Your 50s are full of milestones. Maybe the kids are moving out. Perhaps you’re almost done paying off your mortgage. You may be earning more than ever. But most importantly, retirement doesn’t seem so far away anymore. Your 50s are a great time to make a few tweaks to help ensure you’re on track for the retirement you deserve.
Here’s what to know about retirement planning in your 50s so that you can glide smoothly into the lifestyle you want for the next chapter of your life.
- GIVE YOUR SAVINGS A BOOST
When you turn 50, the IRS lets you take advantage of additional tax-smart retirement savings options — namely, the so-called catch-up contribution limits kick in. That means you can sock away an extra $6,000 a year into a 401(k) or other employer-sponsored plan, and up to an additional $1,000 in a traditional or Roth IRA.
If you hit those limits and are still looking to save more for retirement, you might want to consider a deferred annuity, which also has tax advantages.
- GET RID OF BAD DEBT
If you have credit card debt hanging over your head, aim to pay it off as quickly as you’re able. Credit card debt provides zero tax benefit, unlike mortgages and student loans, and it’s also expensive. The average annual percentage rate (APR) on credit cards is more than 17 percent — the highest it’s been in more than a decade.
- PLAN TO MAXIMIZE YOUR SOCIAL SECURITY
Even in your 50s, claiming Social Security can seem far off. However, now’s the time to make sure you’re on track to receive the benefits you worked so hard to earn. You can see your Social Security earnings record at any time at ssa.gov. If you notice any errors, report them right away. Why? If your earnings record isn’t accurate, you could end up getting shorted on your benefits come retirement. While we’re on the topic, read up on your claiming options to get a clear picture of the pros and cons of filing for Social Security benefits at various ages. If you can wait longer to file, you can increase your benefit for life.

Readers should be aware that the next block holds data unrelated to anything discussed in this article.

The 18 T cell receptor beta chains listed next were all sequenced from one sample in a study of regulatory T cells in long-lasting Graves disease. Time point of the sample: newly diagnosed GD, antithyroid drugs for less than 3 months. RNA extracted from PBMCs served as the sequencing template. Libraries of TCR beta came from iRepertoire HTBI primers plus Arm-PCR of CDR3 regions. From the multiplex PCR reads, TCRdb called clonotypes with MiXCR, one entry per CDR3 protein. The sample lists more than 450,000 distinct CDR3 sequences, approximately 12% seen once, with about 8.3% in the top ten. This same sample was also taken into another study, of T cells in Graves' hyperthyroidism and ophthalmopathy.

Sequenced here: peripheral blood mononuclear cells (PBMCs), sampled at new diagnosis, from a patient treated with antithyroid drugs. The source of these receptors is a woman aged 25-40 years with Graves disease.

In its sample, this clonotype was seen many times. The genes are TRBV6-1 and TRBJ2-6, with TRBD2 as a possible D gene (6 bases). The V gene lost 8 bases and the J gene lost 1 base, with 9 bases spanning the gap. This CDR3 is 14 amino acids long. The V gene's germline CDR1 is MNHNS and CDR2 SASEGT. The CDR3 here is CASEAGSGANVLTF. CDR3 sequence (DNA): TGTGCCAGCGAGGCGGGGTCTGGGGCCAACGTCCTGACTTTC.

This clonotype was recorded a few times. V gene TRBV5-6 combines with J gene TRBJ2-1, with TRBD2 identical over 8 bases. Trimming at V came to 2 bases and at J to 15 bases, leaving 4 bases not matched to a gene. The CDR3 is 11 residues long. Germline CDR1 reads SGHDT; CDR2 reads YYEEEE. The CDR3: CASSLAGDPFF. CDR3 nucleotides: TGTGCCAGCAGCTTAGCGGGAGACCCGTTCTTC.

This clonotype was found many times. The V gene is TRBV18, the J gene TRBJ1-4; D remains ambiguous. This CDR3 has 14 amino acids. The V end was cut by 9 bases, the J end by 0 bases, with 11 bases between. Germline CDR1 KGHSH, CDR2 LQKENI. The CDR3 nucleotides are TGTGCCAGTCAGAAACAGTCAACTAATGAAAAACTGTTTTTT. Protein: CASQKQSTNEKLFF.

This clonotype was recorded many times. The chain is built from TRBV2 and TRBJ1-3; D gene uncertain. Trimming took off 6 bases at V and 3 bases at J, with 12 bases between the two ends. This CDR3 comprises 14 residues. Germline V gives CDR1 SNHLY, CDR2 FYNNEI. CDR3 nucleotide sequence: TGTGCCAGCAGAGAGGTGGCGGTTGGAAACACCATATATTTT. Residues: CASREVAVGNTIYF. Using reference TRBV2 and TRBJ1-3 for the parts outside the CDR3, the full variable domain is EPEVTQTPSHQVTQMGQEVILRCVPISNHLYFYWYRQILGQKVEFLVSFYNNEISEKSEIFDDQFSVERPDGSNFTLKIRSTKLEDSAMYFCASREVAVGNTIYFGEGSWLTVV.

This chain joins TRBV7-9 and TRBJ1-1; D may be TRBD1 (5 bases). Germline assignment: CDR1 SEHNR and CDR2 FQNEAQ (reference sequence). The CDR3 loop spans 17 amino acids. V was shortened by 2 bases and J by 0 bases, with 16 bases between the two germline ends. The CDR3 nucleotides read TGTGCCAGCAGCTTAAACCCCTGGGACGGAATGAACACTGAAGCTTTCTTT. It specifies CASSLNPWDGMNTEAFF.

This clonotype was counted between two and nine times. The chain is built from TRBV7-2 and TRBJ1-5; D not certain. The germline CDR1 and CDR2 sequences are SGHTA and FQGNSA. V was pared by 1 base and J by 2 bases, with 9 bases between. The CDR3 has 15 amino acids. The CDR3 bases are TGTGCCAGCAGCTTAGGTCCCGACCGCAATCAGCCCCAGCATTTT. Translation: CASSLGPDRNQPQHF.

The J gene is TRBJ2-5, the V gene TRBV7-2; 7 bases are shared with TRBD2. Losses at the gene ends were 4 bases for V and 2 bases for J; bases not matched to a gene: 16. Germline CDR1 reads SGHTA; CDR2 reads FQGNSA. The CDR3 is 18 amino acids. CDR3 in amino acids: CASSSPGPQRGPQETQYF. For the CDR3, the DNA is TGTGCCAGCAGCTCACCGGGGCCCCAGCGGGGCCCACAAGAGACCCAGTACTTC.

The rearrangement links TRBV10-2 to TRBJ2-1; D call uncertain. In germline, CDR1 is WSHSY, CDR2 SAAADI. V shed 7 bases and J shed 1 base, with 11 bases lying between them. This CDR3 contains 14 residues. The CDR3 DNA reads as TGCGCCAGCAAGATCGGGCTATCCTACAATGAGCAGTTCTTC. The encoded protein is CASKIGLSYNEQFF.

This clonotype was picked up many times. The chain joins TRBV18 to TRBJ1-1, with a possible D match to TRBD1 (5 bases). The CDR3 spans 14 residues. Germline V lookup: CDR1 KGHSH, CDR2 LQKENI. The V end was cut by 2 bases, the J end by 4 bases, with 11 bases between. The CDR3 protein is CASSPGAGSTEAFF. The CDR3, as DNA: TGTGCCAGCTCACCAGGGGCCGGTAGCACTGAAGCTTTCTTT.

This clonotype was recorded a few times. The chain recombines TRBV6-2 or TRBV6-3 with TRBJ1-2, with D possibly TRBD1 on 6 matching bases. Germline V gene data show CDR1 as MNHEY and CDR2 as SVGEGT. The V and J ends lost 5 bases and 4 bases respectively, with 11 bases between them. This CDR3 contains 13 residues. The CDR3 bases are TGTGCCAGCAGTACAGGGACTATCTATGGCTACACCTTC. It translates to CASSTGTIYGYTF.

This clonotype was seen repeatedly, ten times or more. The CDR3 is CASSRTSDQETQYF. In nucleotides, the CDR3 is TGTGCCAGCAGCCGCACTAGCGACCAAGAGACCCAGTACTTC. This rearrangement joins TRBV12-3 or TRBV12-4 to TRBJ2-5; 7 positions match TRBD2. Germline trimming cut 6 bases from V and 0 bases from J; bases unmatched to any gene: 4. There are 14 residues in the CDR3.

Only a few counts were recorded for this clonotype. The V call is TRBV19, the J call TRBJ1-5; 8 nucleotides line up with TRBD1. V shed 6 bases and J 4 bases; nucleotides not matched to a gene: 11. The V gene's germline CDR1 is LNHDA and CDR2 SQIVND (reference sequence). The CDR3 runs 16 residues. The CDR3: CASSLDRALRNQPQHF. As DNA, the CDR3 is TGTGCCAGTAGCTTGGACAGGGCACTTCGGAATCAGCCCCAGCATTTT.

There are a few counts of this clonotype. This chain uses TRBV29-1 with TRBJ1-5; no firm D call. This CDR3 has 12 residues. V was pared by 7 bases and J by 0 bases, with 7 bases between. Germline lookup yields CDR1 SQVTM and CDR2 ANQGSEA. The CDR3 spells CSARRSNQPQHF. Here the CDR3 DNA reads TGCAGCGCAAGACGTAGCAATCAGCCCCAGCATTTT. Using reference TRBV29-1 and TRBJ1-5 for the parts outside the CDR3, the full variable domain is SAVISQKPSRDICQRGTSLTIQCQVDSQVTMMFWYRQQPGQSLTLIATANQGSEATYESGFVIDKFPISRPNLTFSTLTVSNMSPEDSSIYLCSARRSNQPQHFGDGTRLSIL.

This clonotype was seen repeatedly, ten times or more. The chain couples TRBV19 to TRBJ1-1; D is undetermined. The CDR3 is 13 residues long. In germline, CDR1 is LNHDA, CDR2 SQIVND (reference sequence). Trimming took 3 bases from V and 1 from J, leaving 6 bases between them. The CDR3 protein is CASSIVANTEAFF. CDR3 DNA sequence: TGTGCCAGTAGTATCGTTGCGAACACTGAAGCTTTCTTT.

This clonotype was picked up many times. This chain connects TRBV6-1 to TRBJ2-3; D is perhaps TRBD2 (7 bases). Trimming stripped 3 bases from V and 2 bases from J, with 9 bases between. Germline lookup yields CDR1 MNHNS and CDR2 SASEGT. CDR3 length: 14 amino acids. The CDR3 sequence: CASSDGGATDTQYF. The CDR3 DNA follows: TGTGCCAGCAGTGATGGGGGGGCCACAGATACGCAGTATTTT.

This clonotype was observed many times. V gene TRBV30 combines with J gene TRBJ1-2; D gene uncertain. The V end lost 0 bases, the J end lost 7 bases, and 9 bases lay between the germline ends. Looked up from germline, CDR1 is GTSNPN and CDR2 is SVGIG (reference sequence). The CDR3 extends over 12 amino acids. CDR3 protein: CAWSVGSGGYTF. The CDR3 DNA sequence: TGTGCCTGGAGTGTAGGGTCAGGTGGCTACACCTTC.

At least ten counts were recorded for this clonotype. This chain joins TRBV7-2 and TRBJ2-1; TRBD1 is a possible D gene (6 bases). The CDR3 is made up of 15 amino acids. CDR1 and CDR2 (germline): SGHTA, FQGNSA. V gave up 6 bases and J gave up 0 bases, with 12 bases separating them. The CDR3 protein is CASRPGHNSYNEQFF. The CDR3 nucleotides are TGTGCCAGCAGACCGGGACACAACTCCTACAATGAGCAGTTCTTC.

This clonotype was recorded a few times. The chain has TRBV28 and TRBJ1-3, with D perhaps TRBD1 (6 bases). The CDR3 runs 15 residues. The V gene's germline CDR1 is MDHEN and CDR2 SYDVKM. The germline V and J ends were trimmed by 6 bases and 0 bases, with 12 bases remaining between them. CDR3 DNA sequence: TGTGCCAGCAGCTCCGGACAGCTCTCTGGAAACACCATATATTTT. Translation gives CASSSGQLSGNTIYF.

- PROTECT YOURSELF FROM THE UNEXPECTED
Medical expenses can be a financial wild card in retirement, especially if you end up in a nursing home or assisted living facility, or need extended home care at some point. Now may be a good time to start a plan for your long-term care. Having a plan in place before something happens can protect your savings against future medical costs and help pay for the care you may need as you age.
- PLAN TO MAKE YOUR MONEY LAST IN RETIREMENT
You may be doing a great job saving. But what happens when you get to retirement and need to turn that savings into income? Decisions you make now can help you do two key things when you get to retirement: minimize taxes and create lasting stable income (even through market downturns). The trick is to make sure that your savings is spread across a variety of accounts that serve different purposes. These could include accounts with different tax treatments as well as a mix of investments for growth, and annuities or cash value life insurance for stability. A financial planner or professional can help you make sure your assets are positioned across the right assets so that you can make your money go farther when you begin withdrawing it in retirement.